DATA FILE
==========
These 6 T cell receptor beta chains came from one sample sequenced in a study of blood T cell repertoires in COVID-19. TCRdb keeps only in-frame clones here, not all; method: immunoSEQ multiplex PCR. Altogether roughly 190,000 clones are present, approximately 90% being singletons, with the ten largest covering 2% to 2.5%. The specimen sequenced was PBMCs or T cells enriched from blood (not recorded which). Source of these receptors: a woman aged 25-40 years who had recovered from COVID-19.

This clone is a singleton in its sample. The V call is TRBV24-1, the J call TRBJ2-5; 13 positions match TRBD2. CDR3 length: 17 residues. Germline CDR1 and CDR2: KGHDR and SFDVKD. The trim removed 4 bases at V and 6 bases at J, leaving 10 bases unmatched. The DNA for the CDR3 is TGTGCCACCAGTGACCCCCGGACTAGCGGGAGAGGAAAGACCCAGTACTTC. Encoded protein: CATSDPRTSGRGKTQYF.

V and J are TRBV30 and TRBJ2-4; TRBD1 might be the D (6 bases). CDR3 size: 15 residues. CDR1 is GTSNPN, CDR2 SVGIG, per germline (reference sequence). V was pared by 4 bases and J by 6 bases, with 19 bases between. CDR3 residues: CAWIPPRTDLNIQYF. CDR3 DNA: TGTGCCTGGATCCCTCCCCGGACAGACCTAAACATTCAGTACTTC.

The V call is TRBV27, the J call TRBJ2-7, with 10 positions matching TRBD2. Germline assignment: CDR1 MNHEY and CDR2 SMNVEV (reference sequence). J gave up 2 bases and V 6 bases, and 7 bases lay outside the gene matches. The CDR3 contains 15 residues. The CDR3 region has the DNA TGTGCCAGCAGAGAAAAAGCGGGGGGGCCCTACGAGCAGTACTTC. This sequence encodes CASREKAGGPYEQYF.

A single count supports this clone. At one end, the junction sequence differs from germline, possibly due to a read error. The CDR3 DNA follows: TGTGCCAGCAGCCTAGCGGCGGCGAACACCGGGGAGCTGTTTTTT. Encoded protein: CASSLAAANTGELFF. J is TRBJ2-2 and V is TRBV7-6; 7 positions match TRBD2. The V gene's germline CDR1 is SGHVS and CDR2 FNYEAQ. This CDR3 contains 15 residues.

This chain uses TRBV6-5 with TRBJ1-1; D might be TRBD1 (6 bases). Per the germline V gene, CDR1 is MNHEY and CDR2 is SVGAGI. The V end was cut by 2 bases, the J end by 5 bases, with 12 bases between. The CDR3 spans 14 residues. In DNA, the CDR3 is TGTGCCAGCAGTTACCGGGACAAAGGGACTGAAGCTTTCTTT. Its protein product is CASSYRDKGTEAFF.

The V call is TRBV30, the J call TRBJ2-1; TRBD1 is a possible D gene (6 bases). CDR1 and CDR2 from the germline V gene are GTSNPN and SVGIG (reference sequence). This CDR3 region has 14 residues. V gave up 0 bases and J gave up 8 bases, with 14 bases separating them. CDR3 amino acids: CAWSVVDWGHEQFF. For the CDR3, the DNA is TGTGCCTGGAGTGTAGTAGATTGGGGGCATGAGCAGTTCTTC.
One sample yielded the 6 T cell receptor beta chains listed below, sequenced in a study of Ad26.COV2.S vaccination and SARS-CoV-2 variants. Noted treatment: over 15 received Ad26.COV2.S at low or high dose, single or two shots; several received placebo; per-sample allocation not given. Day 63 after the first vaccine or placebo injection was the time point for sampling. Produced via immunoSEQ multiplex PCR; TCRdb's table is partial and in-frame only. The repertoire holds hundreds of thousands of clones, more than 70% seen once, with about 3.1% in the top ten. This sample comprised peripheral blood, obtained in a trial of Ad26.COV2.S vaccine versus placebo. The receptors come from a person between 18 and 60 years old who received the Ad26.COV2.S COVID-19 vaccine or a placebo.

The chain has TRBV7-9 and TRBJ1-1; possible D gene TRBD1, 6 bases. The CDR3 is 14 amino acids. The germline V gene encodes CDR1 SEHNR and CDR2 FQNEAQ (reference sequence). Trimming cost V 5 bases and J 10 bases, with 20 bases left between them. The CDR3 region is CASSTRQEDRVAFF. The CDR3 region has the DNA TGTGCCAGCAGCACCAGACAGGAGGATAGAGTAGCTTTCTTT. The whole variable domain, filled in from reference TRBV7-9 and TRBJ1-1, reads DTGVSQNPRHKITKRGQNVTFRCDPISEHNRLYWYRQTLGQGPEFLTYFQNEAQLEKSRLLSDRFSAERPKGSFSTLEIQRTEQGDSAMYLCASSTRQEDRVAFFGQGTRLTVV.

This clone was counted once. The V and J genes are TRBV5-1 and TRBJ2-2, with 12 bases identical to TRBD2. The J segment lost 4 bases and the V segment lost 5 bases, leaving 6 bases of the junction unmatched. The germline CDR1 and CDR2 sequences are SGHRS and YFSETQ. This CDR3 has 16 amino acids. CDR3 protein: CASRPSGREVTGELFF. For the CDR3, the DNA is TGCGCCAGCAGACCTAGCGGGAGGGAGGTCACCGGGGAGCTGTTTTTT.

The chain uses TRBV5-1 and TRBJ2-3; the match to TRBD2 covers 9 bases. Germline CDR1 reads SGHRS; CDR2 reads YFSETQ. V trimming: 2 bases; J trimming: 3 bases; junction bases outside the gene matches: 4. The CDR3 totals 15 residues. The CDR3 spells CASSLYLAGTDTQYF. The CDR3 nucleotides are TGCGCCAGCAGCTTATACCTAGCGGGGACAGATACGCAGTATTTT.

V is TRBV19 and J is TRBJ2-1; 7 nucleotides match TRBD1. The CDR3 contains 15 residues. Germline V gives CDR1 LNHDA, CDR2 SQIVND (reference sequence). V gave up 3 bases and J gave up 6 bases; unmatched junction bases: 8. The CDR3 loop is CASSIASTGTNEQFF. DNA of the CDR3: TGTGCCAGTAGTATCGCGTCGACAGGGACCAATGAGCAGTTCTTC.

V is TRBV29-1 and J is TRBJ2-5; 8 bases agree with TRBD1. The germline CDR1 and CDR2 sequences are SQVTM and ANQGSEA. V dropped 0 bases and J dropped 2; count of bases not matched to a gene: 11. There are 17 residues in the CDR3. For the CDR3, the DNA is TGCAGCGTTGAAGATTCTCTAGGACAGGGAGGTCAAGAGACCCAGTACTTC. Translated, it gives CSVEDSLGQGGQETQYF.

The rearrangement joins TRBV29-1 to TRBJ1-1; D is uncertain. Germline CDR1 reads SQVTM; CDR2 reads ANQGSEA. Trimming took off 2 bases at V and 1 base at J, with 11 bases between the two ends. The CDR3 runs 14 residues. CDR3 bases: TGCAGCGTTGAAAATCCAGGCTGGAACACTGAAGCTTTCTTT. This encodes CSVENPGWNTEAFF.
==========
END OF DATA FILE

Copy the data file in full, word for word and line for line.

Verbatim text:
These 6 T cell receptor beta chains came from one sample sequenced in a study of blood T cell repertoires in COVID-19. TCRdb keeps only in-frame clones here, not all; method: immunoSEQ multiplex PCR. Altogether roughly 190,000 clones are present, approximately 90% being singletons, with the ten largest covering 2% to 2.5%. The specimen sequenced was PBMCs or T cells enriched from blood (not recorded which). Source of these receptors: a woman aged 25-40 years who had recovered from COVID-19.

This clone is a singleton in its sample. The V call is TRBV24-1, the J call TRBJ2-5; 13 positions match TRBD2. CDR3 length: 17 residues. Germline CDR1 and CDR2: KGHDR and SFDVKD. The trim removed 4 bases at V and 6 bases at J, leaving 10 bases unmatched. The DNA for the CDR3 is TGTGCCACCAGTGACCCCCGGACTAGCGGGAGAGGAAAGACCCAGTACTTC. Encoded protein: CATSDPRTSGRGKTQYF.

V and J are TRBV30 and TRBJ2-4; TRBD1 might be the D (6 bases). CDR3 size: 15 residues. CDR1 is GTSNPN, CDR2 SVGIG, per germline (reference sequence). V was pared by 4 bases and J by 6 bases, with 19 bases between. CDR3 residues: CAWIPPRTDLNIQYF. CDR3 DNA: TGTGCCTGGATCCCTCCCCGGACAGACCTAAACATTCAGTACTTC.

The V call is TRBV27, the J call TRBJ2-7, with 10 positions matching TRBD2. Germline assignment: CDR1 MNHEY and CDR2 SMNVEV (reference sequence). J gave up 2 bases and V 6 bases, and 7 bases lay outside the gene matches. The CDR3 contains 15 residues. The CDR3 region has the DNA TGTGCCAGCAGAGAAAAAGCGGGGGGGCCCTACGAGCAGTACTTC. This sequence encodes CASREKAGGPYEQYF.

A single count supports this clone. At one end, the junction sequence differs from germline, possibly due to a read error. The CDR3 DNA follows: TGTGCCAGCAGCCTAGCGGCGGCGAACACCGGGGAGCTGTTTTTT. Encoded protein: CASSLAAANTGELFF. J is TRBJ2-2 and V is TRBV7-6; 7 positions match TRBD2. The V gene's germline CDR1 is SGHVS and CDR2 FNYEAQ. This CDR3 contains 15 residues.

This chain uses TRBV6-5 with TRBJ1-1; D might be TRBD1 (6 bases). Per the germline V gene, CDR1 is MNHEY and CDR2 is SVGAGI. The V end was cut by 2 bases, the J end by 5 bases, with 12 bases between. The CDR3 spans 14 residues. In DNA, the CDR3 is TGTGCCAGCAGTTACCGGGACAAAGGGACTGAAGCTTTCTTT. Its protein product is CASSYRDKGTEAFF.

The V call is TRBV30, the J call TRBJ2-1; TRBD1 is a possible D gene (6 bases). CDR1 and CDR2 from the germline V gene are GTSNPN and SVGIG (reference sequence). This CDR3 region has 14 residues. V gave up 0 bases and J gave up 8 bases, with 14 bases separating them. CDR3 amino acids: CAWSVVDWGHEQFF. For the CDR3, the DNA is TGTGCCTGGAGTGTAGTAGATTGGGGGCATGAGCAGTTCTTC.
One sample yielded the 6 T cell receptor beta chains listed below, sequenced in a study of Ad26.COV2.S vaccination and SARS-CoV-2 variants. Noted treatment: over 15 received Ad26.COV2.S at low or high dose, single or two shots; several received placebo; per-sample allocation not given. Day 63 after the first vaccine or placebo injection was the time point for sampling. Produced via immunoSEQ multiplex PCR; TCRdb's table is partial and in-frame only. The repertoire holds hundreds of thousands of clones, more than 70% seen once, with about 3.1% in the top ten. This sample comprised peripheral blood, obtained in a trial of Ad26.COV2.S vaccine versus placebo. The receptors come from a person between 18 and 60 years old who received the Ad26.COV2.S COVID-19 vaccine or a placebo.

The chain has TRBV7-9 and TRBJ1-1; possible D gene TRBD1, 6 bases. The CDR3 is 14 amino acids. The germline V gene encodes CDR1 SEHNR and CDR2 FQNEAQ (reference sequence). Trimming cost V 5 bases and J 10 bases, with 20 bases left between them. The CDR3 region is CASSTRQEDRVAFF. The CDR3 region has the DNA TGTGCCAGCAGCACCAGACAGGAGGATAGAGTAGCTTTCTTT. The whole variable domain, filled in from reference TRBV7-9 and TRBJ1-1, reads DTGVSQNPRHKITKRGQNVTFRCDPISEHNRLYWYRQTLGQGPEFLTYFQNEAQLEKSRLLSDRFSAERPKGSFSTLEIQRTEQGDSAMYLCASSTRQEDRVAFFGQGTRLTVV.

This clone was counted once. The V and J genes are TRBV5-1 and TRBJ2-2, with 12 bases identical to TRBD2. The J segment lost 4 bases and the V segment lost 5 bases, leaving 6 bases of the junction unmatched. The germline CDR1 and CDR2 sequences are SGHRS and YFSETQ. This CDR3 has 16 amino acids. CDR3 protein: CASRPSGREVTGELFF. For the CDR3, the DNA is TGCGCCAGCAGACCTAGCGGGAGGGAGGTCACCGGGGAGCTGTTTTTT.

The chain uses TRBV5-1 and TRBJ2-3; the match to TRBD2 covers 9 bases. Germline CDR1 reads SGHRS; CDR2 reads YFSETQ. V trimming: 2 bases; J trimming: 3 bases; junction bases outside the gene matches: 4. The CDR3 totals 15 residues. The CDR3 spells CASSLYLAGTDTQYF. The CDR3 nucleotides are TGCGCCAGCAGCTTATACCTAGCGGGGACAGATACGCAGTATTTT.

V is TRBV19 and J is TRBJ2-1; 7 nucleotides match TRBD1. The CDR3 contains 15 residues. Germline V gives CDR1 LNHDA, CDR2 SQIVND (reference sequence). V gave up 3 bases and J gave up 6 bases; unmatched junction bases: 8. The CDR3 loop is CASSIASTGTNEQFF. DNA of the CDR3: TGTGCCAGTAGTATCGCGTCGACAGGGACCAATGAGCAGTTCTTC.

V is TRBV29-1 and J is TRBJ2-5; 8 bases agree with TRBD1. The germline CDR1 and CDR2 sequences are SQVTM and ANQGSEA. V dropped 0 bases and J dropped 2; count of bases not matched to a gene: 11. There are 17 residues in the CDR3. For the CDR3, the DNA is TGCAGCGTTGAAGATTCTCTAGGACAGGGAGGTCAAGAGACCCAGTACTTC. Translated, it gives CSVEDSLGQGGQETQYF.

The rearrangement joins TRBV29-1 to TRBJ1-1; D is uncertain. Germline CDR1 reads SQVTM; CDR2 reads ANQGSEA. Trimming took off 2 bases at V and 1 base at J, with 11 bases between the two ends. The CDR3 runs 14 residues. CDR3 bases: TGCAGCGTTGAAAATCCAGGCTGGAACACTGAAGCTTTCTTT. This encodes CSVENPGWNTEAFF.